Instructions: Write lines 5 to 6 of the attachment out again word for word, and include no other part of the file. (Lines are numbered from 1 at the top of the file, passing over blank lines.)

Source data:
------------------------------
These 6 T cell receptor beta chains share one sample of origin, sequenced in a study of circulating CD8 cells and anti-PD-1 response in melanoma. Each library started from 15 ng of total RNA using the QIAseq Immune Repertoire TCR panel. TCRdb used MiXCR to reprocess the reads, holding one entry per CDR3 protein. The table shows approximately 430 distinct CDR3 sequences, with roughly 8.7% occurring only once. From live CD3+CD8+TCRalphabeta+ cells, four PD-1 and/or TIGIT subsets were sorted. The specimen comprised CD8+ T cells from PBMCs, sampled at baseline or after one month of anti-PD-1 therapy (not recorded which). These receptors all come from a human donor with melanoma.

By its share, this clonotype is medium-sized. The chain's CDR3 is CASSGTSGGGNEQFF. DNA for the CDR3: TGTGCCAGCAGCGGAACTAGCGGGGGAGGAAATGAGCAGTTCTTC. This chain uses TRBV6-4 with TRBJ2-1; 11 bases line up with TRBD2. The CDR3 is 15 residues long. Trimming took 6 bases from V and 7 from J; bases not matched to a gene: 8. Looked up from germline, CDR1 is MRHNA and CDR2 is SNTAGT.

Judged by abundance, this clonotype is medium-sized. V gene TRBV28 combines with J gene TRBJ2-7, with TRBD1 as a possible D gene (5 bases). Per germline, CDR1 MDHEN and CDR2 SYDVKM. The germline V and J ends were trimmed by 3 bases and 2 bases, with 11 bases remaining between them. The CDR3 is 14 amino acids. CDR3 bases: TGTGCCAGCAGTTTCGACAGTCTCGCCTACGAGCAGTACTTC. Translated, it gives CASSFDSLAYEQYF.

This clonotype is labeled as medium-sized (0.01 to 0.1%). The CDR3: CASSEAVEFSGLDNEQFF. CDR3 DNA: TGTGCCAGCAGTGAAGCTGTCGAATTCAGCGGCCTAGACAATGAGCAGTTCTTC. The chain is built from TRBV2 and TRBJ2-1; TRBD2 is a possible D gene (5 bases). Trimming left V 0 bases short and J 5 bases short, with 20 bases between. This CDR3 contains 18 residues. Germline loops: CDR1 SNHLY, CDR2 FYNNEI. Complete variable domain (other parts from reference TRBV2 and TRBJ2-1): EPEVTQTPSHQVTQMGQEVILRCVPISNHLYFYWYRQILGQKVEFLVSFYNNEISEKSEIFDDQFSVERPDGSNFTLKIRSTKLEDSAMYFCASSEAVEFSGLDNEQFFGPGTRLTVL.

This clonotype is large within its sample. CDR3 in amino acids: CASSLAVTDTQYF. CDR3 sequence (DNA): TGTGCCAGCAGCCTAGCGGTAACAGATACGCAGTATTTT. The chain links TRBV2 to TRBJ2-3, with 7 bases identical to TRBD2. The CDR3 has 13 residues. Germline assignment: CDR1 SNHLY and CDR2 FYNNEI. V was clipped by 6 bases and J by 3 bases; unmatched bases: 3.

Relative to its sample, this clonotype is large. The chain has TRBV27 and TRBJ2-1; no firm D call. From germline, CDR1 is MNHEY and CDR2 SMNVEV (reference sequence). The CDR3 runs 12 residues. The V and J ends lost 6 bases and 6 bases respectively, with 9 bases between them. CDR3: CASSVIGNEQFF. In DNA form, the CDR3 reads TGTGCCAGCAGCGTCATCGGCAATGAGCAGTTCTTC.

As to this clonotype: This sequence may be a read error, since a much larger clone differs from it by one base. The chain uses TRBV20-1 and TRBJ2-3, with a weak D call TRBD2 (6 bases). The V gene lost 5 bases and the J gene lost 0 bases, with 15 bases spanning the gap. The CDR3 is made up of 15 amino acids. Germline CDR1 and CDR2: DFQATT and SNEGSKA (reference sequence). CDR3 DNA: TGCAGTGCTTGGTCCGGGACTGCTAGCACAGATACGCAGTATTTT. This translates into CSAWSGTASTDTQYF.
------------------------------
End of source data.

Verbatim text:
This clonotype is large within its sample. CDR3 in amino acids: CASSLAVTDTQYF. CDR3 sequence (DNA): TGTGCCAGCAGCCTAGCGGTAACAGATACGCAGTATTTT. The chain links TRBV2 to TRBJ2-3, with 7 bases identical to TRBD2. The CDR3 has 13 residues. Germline assignment: CDR1 SNHLY and CDR2 FYNNEI. V was clipped by 6 bases and J by 3 bases; unmatched bases: 3.

Relative to its sample, this clonotype is large. The chain has TRBV27 and TRBJ2-1; no firm D call. From germline, CDR1 is MNHEY and CDR2 SMNVEV (reference sequence). The CDR3 runs 12 residues. The V and J ends lost 6 bases and 6 bases respectively, with 9 bases between them. CDR3: CASSVIGNEQFF. In DNA form, the CDR3 reads TGTGCCAGCAGCGTCATCGGCAATGAGCAGTTCTTC.